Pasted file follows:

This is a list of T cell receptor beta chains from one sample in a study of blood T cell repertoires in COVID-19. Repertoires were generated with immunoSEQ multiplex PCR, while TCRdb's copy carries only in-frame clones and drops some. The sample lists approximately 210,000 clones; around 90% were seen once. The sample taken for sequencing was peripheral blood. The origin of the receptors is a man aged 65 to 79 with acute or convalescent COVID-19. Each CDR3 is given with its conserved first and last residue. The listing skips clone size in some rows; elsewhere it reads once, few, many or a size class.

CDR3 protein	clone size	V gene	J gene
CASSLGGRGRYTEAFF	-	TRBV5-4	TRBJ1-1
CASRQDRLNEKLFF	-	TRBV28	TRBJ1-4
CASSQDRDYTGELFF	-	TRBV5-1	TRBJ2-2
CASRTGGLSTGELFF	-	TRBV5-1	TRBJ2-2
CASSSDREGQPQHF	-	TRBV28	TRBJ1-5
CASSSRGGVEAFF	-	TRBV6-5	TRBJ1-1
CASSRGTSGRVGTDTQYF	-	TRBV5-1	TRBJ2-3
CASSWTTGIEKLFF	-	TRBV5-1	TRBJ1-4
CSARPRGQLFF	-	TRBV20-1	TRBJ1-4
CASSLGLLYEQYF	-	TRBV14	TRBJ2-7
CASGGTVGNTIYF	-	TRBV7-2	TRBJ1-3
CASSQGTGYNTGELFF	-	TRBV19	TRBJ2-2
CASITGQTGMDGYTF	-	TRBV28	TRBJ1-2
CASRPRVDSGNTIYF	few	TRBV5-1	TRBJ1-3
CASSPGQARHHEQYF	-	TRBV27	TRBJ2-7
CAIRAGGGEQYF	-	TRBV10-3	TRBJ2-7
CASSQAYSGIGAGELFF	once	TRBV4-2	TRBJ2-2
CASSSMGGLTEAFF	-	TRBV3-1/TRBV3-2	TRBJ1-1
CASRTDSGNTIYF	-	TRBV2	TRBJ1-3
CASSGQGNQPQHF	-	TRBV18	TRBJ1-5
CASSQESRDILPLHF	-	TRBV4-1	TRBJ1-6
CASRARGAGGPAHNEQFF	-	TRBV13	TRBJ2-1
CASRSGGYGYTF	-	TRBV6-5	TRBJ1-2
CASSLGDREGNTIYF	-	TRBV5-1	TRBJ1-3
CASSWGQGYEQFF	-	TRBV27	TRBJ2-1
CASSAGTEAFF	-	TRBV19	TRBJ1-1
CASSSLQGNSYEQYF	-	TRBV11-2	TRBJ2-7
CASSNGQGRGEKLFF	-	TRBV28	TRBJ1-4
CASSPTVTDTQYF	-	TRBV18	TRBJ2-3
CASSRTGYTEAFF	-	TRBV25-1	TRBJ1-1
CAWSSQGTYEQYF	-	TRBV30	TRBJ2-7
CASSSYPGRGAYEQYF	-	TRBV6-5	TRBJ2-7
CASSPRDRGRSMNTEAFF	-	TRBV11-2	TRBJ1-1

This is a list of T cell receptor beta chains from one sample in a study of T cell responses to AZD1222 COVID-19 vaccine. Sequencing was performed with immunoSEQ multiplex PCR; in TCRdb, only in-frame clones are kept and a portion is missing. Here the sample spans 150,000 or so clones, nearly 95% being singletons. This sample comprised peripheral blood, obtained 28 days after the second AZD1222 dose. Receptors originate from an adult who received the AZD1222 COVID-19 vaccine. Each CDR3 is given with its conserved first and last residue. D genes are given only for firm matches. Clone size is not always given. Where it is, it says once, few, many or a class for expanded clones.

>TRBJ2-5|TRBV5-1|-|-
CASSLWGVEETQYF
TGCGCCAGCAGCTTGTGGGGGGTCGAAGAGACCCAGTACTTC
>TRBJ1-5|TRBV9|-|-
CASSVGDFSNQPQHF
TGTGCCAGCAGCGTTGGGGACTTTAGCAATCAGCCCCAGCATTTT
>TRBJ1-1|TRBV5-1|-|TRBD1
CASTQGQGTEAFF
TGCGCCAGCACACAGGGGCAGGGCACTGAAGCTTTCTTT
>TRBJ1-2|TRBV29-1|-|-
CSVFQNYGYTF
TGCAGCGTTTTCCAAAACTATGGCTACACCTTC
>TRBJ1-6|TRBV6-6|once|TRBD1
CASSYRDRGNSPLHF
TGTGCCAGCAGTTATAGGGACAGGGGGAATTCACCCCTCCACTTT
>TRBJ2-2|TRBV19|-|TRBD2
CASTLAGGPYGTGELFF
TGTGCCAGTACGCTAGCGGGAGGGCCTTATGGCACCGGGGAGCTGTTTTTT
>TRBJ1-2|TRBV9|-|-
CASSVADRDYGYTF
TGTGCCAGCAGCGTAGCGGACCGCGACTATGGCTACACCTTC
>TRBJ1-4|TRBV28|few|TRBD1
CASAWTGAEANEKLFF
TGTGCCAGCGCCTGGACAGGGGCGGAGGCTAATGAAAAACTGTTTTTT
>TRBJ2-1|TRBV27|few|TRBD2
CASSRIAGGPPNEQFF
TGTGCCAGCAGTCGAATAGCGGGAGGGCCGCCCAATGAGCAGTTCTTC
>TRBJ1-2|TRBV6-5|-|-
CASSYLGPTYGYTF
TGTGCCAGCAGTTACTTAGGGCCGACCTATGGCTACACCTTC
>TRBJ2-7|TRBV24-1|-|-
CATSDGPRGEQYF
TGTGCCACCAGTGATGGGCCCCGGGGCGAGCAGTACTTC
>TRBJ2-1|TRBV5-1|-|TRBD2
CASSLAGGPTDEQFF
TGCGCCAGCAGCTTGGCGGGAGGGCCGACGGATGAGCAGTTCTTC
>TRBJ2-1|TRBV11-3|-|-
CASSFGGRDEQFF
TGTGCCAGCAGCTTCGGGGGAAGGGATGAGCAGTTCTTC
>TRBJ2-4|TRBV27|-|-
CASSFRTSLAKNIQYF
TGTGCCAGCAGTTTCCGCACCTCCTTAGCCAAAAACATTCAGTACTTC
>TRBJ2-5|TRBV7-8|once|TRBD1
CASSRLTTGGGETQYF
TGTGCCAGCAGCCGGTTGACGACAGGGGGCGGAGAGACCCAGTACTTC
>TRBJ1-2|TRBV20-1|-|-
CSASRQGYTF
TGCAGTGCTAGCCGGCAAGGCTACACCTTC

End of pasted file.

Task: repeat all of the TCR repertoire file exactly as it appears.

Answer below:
This is a list of T cell receptor beta chains from one sample in a study of blood T cell repertoires in COVID-19. Repertoires were generated with immunoSEQ multiplex PCR, while TCRdb's copy carries only in-frame clones and drops some. The sample lists approximately 210,000 clones; around 90% were seen once. The sample taken for sequencing was peripheral blood. The origin of the receptors is a man aged 65 to 79 with acute or convalescent COVID-19. Each CDR3 is given with its conserved first and last residue. The listing skips clone size in some rows; elsewhere it reads once, few, many or a size class.

CDR3 protein	clone size	V gene	J gene
CASSLGGRGRYTEAFF	-	TRBV5-4	TRBJ1-1
CASRQDRLNEKLFF	-	TRBV28	TRBJ1-4
CASSQDRDYTGELFF	-	TRBV5-1	TRBJ2-2
CASRTGGLSTGELFF	-	TRBV5-1	TRBJ2-2
CASSSDREGQPQHF	-	TRBV28	TRBJ1-5
CASSSRGGVEAFF	-	TRBV6-5	TRBJ1-1
CASSRGTSGRVGTDTQYF	-	TRBV5-1	TRBJ2-3
CASSWTTGIEKLFF	-	TRBV5-1	TRBJ1-4
CSARPRGQLFF	-	TRBV20-1	TRBJ1-4
CASSLGLLYEQYF	-	TRBV14	TRBJ2-7
CASGGTVGNTIYF	-	TRBV7-2	TRBJ1-3
CASSQGTGYNTGELFF	-	TRBV19	TRBJ2-2
CASITGQTGMDGYTF	-	TRBV28	TRBJ1-2
CASRPRVDSGNTIYF	few	TRBV5-1	TRBJ1-3
CASSPGQARHHEQYF	-	TRBV27	TRBJ2-7
CAIRAGGGEQYF	-	TRBV10-3	TRBJ2-7
CASSQAYSGIGAGELFF	once	TRBV4-2	TRBJ2-2
CASSSMGGLTEAFF	-	TRBV3-1/TRBV3-2	TRBJ1-1
CASRTDSGNTIYF	-	TRBV2	TRBJ1-3
CASSGQGNQPQHF	-	TRBV18	TRBJ1-5
CASSQESRDILPLHF	-	TRBV4-1	TRBJ1-6
CASRARGAGGPAHNEQFF	-	TRBV13	TRBJ2-1
CASRSGGYGYTF	-	TRBV6-5	TRBJ1-2
CASSLGDREGNTIYF	-	TRBV5-1	TRBJ1-3
CASSWGQGYEQFF	-	TRBV27	TRBJ2-1
CASSAGTEAFF	-	TRBV19	TRBJ1-1
CASSSLQGNSYEQYF	-	TRBV11-2	TRBJ2-7
CASSNGQGRGEKLFF	-	TRBV28	TRBJ1-4
CASSPTVTDTQYF	-	TRBV18	TRBJ2-3
CASSRTGYTEAFF	-	TRBV25-1	TRBJ1-1
CAWSSQGTYEQYF	-	TRBV30	TRBJ2-7
CASSSYPGRGAYEQYF	-	TRBV6-5	TRBJ2-7
CASSPRDRGRSMNTEAFF	-	TRBV11-2	TRBJ1-1

This is a list of T cell receptor beta chains from one sample in a study of T cell responses to AZD1222 COVID-19 vaccine. Sequencing was performed with immunoSEQ multiplex PCR; in TCRdb, only in-frame clones are kept and a portion is missing. Here the sample spans 150,000 or so clones, nearly 95% being singletons. This sample comprised peripheral blood, obtained 28 days after the second AZD1222 dose. Receptors originate from an adult who received the AZD1222 COVID-19 vaccine. Each CDR3 is given with its conserved first and last residue. D genes are given only for firm matches. Clone size is not always given. Where it is, it says once, few, many or a class for expanded clones.

>TRBJ2-5|TRBV5-1|-|-
CASSLWGVEETQYF
TGCGCCAGCAGCTTGTGGGGGGTCGAAGAGACCCAGTACTTC
>TRBJ1-5|TRBV9|-|-
CASSVGDFSNQPQHF
TGTGCCAGCAGCGTTGGGGACTTTAGCAATCAGCCCCAGCATTTT
>TRBJ1-1|TRBV5-1|-|TRBD1
CASTQGQGTEAFF
TGCGCCAGCACACAGGGGCAGGGCACTGAAGCTTTCTTT
>TRBJ1-2|TRBV29-1|-|-
CSVFQNYGYTF
TGCAGCGTTTTCCAAAACTATGGCTACACCTTC
>TRBJ1-6|TRBV6-6|once|TRBD1
CASSYRDRGNSPLHF
TGTGCCAGCAGTTATAGGGACAGGGGGAATTCACCCCTCCACTTT
>TRBJ2-2|TRBV19|-|TRBD2
CASTLAGGPYGTGELFF
TGTGCCAGTACGCTAGCGGGAGGGCCTTATGGCACCGGGGAGCTGTTTTTT
>TRBJ1-2|TRBV9|-|-
CASSVADRDYGYTF
TGTGCCAGCAGCGTAGCGGACCGCGACTATGGCTACACCTTC
>TRBJ1-4|TRBV28|few|TRBD1
CASAWTGAEANEKLFF
TGTGCCAGCGCCTGGACAGGGGCGGAGGCTAATGAAAAACTGTTTTTT
>TRBJ2-1|TRBV27|few|TRBD2
CASSRIAGGPPNEQFF
TGTGCCAGCAGTCGAATAGCGGGAGGGCCGCCCAATGAGCAGTTCTTC
>TRBJ1-2|TRBV6-5|-|-
CASSYLGPTYGYTF
TGTGCCAGCAGTTACTTAGGGCCGACCTATGGCTACACCTTC
>TRBJ2-7|TRBV24-1|-|-
CATSDGPRGEQYF
TGTGCCACCAGTGATGGGCCCCGGGGCGAGCAGTACTTC
>TRBJ2-1|TRBV5-1|-|TRBD2
CASSLAGGPTDEQFF
TGCGCCAGCAGCTTGGCGGGAGGGCCGACGGATGAGCAGTTCTTC
>TRBJ2-1|TRBV11-3|-|-
CASSFGGRDEQFF
TGTGCCAGCAGCTTCGGGGGAAGGGATGAGCAGTTCTTC
>TRBJ2-4|TRBV27|-|-
CASSFRTSLAKNIQYF
TGTGCCAGCAGTTTCCGCACCTCCTTAGCCAAAAACATTCAGTACTTC
>TRBJ2-5|TRBV7-8|once|TRBD1
CASSRLTTGGGETQYF
TGTGCCAGCAGCCGGTTGACGACAGGGGGCGGAGAGACCCAGTACTTC
>TRBJ1-2|TRBV20-1|-|-
CSASRQGYTF
TGCAGTGCTAGCCGGCAAGGCTACACCTTC